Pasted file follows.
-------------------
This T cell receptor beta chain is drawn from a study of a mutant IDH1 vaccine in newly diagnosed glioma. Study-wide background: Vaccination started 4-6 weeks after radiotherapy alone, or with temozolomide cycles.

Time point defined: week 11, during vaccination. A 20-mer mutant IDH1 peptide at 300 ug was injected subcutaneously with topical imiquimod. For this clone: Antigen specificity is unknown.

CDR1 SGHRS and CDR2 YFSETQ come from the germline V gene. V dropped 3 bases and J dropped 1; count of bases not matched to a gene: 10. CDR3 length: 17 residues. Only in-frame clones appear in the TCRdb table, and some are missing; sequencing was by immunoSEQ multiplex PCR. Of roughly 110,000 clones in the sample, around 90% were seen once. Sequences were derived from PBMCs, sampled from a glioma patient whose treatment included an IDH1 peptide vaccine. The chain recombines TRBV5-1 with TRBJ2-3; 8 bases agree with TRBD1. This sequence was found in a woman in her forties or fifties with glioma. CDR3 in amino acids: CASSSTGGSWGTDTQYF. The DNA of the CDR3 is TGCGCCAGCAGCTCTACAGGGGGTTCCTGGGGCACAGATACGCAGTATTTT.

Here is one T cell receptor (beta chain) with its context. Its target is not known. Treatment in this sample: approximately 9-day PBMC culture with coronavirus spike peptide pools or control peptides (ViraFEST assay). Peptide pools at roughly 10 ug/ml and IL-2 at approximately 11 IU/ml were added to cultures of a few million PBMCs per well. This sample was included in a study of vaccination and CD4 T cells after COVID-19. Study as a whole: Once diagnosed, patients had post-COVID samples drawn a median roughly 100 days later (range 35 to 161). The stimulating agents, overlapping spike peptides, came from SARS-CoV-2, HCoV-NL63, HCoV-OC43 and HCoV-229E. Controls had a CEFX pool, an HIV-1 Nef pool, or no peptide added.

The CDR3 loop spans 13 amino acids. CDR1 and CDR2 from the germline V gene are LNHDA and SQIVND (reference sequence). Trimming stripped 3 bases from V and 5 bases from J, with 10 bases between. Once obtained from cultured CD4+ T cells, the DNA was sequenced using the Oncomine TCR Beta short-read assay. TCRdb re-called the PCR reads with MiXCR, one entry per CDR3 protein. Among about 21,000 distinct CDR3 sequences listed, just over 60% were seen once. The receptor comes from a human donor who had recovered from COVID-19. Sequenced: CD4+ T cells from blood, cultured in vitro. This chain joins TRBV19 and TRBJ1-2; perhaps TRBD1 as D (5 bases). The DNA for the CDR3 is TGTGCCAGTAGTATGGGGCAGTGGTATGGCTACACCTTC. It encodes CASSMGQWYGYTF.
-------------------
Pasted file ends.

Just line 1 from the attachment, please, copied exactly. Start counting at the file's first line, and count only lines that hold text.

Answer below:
This T cell receptor beta chain is drawn from a study of a mutant IDH1 vaccine in newly diagnosed glioma. Study-wide background: Vaccination started 4-6 weeks after radiotherapy alone, or with temozolomide cycles.